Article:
Thieves suspected of installing a computer programme that got cash machines in Taiwan to churn out more than $2 million (Dh7.34 million) were being hunted by police on Tuesday, officials said.
The masked robbers ransacked more than 30 ATMs at the Taipei-based First Commercial Bank, walking away "with bags packed with cash", the bank said in a statement.
It suggested that a malware programme may have been installed on the ATMs, adding that the suspects stole the money without having to operate the machines directly.
Surveillance images showed "two men wearing face masks and hats walking away with bags packed with cash directly withdrawn from ATMs", First Commercial said in the statement.
At least two suspects were involved -- one Russian man, and another foreign suspect whose nationality remains unknown, according to Taipei police.
"It is still not clear how the suspects stole such a large amount of money from the ATMs. My understanding is this is the first time such a criminal method has been discovered here," an officer told AFP.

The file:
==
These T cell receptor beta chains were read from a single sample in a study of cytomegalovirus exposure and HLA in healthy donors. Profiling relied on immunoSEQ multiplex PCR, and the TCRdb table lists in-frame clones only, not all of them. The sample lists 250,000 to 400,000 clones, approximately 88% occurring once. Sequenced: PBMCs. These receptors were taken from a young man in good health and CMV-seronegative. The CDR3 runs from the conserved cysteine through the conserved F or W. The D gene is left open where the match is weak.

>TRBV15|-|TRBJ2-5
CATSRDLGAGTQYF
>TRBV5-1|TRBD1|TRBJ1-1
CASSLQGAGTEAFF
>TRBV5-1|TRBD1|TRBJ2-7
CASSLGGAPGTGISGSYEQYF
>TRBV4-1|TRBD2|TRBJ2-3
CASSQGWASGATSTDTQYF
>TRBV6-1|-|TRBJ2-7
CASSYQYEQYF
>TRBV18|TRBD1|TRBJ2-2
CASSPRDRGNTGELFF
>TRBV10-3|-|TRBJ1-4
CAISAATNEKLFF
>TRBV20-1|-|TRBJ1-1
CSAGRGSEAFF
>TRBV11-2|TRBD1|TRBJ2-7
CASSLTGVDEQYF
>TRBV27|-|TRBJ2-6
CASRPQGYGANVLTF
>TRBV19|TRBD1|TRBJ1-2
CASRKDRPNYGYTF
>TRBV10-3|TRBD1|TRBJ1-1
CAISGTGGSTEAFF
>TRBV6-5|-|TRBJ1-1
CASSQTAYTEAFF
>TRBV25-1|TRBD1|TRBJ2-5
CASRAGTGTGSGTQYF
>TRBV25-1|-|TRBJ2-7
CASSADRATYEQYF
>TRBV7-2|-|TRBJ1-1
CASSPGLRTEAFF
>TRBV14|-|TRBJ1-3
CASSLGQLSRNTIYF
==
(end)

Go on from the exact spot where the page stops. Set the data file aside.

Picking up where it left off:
It took the duo five to 10 minutes to steal money from each of the 34 ATMs over the weekend, the bank said, adding that the theft spanned machines at 20 branches.
It said more than 400 of its ATMs of the same type had been shut down following the heist, which cost the bank T$70 million (US$2.2 million).
Police said the Russian suspect escaped Taiwan on Sunday, adding that they had sought assistance from Interpol.
"ATM crimes were not uncommon, most of them using fake cards or cheating people out of their money using their debit or credit cards on ATMs," the officer said.
More than 700 other cash machines of the same type operated by six other banks have also been shut down.